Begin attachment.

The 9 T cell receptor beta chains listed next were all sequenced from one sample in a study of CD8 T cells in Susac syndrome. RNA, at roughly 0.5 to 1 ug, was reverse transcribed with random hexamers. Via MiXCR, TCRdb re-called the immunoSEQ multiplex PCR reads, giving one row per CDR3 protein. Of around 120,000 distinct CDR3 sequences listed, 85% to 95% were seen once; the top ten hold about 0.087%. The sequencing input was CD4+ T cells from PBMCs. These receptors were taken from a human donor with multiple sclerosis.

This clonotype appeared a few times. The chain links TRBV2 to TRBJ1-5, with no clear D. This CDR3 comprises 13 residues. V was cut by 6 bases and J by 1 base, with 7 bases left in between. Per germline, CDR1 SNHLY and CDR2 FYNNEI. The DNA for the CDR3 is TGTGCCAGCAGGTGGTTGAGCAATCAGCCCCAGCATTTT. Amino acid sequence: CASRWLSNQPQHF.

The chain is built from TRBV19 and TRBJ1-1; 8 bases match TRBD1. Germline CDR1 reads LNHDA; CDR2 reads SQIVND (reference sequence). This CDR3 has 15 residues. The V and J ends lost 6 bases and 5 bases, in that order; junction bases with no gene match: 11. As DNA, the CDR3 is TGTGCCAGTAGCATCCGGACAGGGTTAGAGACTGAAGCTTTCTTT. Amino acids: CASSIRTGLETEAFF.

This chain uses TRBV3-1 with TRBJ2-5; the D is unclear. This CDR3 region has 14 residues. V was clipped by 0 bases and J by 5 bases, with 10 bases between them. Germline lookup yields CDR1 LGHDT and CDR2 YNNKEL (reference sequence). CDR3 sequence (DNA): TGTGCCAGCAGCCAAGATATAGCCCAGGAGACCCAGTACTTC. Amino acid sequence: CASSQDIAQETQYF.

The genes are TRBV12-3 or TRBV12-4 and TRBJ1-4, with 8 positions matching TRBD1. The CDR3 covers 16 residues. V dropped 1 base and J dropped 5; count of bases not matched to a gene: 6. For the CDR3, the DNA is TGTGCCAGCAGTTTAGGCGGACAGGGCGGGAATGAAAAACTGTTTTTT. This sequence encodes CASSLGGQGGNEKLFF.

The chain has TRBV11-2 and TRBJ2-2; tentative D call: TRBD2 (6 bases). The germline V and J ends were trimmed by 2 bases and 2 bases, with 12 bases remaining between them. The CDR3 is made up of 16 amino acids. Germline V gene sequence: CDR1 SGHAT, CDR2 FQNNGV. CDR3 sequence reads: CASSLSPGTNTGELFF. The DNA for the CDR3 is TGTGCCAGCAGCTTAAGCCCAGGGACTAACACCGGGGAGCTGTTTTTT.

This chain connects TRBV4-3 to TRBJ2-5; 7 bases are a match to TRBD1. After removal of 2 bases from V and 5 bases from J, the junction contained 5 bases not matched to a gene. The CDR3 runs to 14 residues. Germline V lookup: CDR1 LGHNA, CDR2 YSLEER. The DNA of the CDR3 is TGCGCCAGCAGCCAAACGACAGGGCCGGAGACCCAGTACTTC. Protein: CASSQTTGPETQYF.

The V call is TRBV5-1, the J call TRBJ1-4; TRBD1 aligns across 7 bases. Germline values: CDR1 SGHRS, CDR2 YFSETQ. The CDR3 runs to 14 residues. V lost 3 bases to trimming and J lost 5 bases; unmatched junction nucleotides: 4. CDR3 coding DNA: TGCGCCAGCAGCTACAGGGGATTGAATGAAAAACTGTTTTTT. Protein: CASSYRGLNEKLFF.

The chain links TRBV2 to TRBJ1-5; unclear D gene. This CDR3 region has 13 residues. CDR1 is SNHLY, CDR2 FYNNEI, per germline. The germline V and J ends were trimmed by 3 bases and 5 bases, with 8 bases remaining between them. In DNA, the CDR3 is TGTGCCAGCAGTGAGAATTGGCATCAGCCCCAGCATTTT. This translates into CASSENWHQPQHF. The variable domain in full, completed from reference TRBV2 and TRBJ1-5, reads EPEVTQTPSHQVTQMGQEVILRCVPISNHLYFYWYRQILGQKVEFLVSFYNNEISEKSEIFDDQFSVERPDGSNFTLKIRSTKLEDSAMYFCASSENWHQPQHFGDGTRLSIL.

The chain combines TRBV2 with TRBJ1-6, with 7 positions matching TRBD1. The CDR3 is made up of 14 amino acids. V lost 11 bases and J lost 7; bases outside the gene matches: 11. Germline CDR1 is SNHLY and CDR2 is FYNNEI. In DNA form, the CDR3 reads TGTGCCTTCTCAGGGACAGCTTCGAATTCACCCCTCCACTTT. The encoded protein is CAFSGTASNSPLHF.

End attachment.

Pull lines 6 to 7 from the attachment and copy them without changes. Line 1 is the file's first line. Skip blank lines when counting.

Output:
The chain has TRBV11-2 and TRBJ2-2; tentative D call: TRBD2 (6 bases). The germline V and J ends were trimmed by 2 bases and 2 bases, with 12 bases remaining between them. The CDR3 is made up of 16 amino acids. Germline V gene sequence: CDR1 SGHAT, CDR2 FQNNGV. CDR3 sequence reads: CASSLSPGTNTGELFF. The DNA for the CDR3 is TGTGCCAGCAGCTTAAGCCCAGGGACTAACACCGGGGAGCTGTTTTTT.

This chain connects TRBV4-3 to TRBJ2-5; 7 bases are a match to TRBD1. After removal of 2 bases from V and 5 bases from J, the junction contained 5 bases not matched to a gene. The CDR3 runs to 14 residues. Germline V lookup: CDR1 LGHNA, CDR2 YSLEER. The DNA of the CDR3 is TGCGCCAGCAGCCAAACGACAGGGCCGGAGACCCAGTACTTC. Protein: CASSQTTGPETQYF.